Thursday, July 27, 2006
My Hope and Guess on Landis' Failed Test
I want Floyd Landis to remain a great champion and his final week in the Tour de France to remain legendary. I also think that there is some reasons to believe that he did not dope.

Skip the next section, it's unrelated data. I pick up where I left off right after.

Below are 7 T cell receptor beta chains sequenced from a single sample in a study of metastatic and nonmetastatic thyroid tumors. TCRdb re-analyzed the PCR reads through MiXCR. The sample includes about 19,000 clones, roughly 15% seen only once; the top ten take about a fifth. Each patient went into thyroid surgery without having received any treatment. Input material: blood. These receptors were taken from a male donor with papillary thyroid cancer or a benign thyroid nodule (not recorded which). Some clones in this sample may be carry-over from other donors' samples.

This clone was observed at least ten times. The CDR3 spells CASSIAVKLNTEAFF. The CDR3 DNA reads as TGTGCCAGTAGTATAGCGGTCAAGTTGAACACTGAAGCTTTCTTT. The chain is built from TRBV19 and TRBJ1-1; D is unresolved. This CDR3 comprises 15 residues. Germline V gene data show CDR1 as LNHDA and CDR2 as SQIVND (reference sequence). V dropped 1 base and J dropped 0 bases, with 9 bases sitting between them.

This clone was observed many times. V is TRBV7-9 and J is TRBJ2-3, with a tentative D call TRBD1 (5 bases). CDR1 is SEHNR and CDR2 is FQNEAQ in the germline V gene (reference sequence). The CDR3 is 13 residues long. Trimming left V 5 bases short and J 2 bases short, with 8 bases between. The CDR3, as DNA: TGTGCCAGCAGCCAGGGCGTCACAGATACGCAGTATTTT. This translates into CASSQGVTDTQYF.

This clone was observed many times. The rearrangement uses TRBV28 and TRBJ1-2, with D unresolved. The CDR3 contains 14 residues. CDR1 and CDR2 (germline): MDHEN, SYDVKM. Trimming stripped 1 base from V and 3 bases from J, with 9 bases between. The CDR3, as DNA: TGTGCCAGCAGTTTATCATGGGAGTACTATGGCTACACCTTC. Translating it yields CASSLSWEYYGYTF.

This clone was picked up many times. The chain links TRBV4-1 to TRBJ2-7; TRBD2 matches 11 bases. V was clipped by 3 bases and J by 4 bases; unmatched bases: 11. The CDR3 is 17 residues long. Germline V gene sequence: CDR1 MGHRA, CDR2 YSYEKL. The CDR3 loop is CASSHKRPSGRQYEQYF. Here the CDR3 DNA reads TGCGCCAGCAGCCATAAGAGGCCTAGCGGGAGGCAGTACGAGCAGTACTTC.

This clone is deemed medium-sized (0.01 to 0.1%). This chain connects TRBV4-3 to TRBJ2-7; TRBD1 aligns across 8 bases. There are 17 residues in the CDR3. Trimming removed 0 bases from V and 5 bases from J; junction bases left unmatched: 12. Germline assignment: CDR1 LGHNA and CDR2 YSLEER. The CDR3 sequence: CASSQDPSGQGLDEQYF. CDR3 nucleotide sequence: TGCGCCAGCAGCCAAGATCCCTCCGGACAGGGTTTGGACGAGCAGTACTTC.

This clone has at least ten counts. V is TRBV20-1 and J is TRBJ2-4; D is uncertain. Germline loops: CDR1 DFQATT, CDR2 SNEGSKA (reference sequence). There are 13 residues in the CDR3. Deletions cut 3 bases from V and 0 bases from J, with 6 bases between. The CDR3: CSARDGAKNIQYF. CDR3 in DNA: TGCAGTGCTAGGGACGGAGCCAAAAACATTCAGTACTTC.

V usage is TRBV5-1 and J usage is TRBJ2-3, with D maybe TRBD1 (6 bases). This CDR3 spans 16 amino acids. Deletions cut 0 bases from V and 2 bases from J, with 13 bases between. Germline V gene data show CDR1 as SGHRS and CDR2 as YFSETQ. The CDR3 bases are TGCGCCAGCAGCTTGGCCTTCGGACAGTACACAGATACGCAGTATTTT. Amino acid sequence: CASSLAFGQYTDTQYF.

I agree with Dr. Gary Walder that testosterone “doesn’t really compute.” First, it is a drug that “would have no effect on performance”. Though Austin Murphy quotes a Dr. Moosburger that it could help. Second, if he was a user, earlier tests during the Tour and other races would have shown the usage. Third, because Landis had previous won a stage, he knew that he would be tested at the end of the stage in question. Fourth, because of the risk of even accidental contamination, I would think that there would not be any testosterone within a mile of the team or Landis. Fifth, this is a very complicated test says the Donald Catlin who runs the Olympic drug testing lab at UCLA, so it is no slam dunk. Sixth, unlike the media reports of high testosterone, the level was actually normal and the epitestosterone was low. So I would think that scientific studies on the interaction of alcohol and drugs with epitestosteron and the ratio would be examined (see Washington Post comment by jjouet). Seventh, given his thyroid disease and the approved cortisone shots for his failing hip, there is a slime possibility of someendocrine weirdness. Eighth given the fact that several riders were kicked out at the beginning of the race, doping had to be on everyone’s mind. So why risk it?
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